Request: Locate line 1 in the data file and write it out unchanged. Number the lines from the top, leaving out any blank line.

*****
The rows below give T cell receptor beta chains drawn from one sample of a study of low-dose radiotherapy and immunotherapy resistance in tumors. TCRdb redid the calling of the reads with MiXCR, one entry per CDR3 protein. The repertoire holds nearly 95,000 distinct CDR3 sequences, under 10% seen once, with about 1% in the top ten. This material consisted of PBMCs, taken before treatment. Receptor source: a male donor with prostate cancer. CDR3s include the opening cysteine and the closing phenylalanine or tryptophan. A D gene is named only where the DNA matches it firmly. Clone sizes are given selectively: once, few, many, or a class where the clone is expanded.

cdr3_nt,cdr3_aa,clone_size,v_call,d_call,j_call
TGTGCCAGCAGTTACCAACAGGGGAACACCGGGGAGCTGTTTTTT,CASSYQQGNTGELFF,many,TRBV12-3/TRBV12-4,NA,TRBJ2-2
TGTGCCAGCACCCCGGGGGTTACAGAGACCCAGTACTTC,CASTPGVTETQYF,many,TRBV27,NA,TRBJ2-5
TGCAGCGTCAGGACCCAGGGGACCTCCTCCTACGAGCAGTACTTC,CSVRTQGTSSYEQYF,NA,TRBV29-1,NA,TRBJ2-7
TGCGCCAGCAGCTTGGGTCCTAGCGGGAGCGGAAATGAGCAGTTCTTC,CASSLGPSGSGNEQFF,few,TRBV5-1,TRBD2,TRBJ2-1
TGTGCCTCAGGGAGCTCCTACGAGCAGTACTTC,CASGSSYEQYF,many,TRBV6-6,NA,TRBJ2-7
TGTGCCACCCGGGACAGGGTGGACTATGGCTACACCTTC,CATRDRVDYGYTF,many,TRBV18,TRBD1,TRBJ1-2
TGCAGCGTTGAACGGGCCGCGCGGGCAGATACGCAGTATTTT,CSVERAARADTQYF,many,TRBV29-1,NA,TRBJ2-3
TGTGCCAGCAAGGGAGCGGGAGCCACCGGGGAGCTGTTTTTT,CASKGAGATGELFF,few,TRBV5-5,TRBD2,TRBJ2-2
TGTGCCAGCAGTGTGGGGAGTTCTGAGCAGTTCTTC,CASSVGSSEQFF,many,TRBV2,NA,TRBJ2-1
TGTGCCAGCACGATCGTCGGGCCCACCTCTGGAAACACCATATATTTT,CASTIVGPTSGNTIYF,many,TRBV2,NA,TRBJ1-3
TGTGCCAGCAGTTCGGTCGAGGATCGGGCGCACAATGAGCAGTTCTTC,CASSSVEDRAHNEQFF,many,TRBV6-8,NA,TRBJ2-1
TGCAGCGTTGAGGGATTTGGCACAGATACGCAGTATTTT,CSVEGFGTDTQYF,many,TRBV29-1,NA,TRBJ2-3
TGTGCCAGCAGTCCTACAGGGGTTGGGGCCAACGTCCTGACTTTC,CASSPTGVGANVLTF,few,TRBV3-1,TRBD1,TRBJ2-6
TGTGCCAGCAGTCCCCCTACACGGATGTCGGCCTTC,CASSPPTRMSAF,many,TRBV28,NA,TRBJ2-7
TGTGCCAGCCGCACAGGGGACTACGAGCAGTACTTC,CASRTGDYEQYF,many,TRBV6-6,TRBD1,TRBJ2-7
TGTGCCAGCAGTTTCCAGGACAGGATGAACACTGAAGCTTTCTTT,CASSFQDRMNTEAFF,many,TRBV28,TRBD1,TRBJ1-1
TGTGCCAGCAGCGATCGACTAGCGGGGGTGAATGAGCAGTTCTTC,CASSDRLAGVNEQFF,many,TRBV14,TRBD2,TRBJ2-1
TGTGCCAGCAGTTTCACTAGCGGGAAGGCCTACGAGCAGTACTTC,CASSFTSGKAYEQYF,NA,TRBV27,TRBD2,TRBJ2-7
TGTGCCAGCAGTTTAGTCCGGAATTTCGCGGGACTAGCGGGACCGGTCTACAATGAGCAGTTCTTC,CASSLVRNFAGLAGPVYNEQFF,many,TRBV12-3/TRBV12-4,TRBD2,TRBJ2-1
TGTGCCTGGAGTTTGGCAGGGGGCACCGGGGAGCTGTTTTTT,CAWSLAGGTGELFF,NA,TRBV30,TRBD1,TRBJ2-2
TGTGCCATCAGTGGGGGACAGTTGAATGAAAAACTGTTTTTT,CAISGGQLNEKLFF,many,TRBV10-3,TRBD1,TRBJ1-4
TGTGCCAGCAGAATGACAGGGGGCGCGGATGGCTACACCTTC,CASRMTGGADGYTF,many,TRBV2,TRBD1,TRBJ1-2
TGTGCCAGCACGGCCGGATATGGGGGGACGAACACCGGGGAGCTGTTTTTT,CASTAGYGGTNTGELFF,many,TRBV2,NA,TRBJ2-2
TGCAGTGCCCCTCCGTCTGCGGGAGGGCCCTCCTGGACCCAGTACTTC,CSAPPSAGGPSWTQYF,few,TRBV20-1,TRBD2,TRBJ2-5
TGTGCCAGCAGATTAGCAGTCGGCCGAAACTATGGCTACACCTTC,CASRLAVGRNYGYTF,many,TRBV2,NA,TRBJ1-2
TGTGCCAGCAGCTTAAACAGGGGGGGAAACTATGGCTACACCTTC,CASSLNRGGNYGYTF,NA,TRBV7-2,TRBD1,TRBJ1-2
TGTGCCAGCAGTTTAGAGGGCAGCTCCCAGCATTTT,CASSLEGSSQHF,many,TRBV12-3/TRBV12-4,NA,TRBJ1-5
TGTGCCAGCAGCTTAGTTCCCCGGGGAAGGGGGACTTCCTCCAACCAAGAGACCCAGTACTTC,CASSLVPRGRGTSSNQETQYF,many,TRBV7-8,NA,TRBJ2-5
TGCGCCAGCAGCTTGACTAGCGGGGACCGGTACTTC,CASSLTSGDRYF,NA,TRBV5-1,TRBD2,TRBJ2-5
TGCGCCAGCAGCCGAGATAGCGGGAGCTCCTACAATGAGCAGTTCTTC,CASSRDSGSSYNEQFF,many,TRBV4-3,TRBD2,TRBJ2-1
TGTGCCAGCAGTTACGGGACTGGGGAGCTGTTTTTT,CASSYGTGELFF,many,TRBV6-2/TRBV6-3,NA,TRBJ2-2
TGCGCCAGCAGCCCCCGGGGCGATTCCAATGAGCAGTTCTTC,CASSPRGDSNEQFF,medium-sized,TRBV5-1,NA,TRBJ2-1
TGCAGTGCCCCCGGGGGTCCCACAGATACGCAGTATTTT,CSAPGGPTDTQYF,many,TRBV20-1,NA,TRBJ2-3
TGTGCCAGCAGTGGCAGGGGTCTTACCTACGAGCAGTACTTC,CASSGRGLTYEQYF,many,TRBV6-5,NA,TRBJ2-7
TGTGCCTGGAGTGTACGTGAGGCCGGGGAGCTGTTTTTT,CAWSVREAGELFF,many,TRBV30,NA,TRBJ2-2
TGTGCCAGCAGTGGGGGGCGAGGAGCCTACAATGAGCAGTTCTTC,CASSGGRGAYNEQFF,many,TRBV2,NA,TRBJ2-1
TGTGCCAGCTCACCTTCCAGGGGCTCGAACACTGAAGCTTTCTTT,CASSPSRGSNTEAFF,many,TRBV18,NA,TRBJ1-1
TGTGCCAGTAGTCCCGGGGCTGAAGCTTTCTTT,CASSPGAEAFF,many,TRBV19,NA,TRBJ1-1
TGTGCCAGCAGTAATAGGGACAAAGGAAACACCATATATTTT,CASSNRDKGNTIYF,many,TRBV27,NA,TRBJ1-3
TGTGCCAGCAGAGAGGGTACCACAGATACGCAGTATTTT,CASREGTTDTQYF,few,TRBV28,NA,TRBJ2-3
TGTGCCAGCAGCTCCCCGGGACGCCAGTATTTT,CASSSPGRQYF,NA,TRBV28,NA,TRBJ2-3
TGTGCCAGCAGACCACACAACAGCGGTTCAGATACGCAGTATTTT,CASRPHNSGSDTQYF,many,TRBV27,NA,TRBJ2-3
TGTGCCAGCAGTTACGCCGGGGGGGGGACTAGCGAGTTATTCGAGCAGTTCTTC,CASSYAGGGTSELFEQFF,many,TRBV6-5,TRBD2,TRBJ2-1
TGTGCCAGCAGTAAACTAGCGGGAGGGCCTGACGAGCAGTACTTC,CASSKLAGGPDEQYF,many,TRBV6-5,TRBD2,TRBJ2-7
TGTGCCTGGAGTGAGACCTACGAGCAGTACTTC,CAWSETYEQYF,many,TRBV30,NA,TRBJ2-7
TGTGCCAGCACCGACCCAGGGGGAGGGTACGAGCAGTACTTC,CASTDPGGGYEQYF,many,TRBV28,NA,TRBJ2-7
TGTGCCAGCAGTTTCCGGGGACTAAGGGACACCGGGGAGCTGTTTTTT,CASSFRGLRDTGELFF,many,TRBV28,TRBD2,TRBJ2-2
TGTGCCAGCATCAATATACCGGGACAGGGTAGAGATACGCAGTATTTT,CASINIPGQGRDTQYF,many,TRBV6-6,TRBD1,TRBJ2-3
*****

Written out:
The rows below give T cell receptor beta chains drawn from one sample of a study of low-dose radiotherapy and immunotherapy resistance in tumors. TCRdb redid the calling of the reads with MiXCR, one entry per CDR3 protein. The repertoire holds nearly 95,000 distinct CDR3 sequences, under 10% seen once, with about 1% in the top ten. This material consisted of PBMCs, taken before treatment. Receptor source: a male donor with prostate cancer. CDR3s include the opening cysteine and the closing phenylalanine or tryptophan. A D gene is named only where the DNA matches it firmly. Clone sizes are given selectively: once, few, many, or a class where the clone is expanded.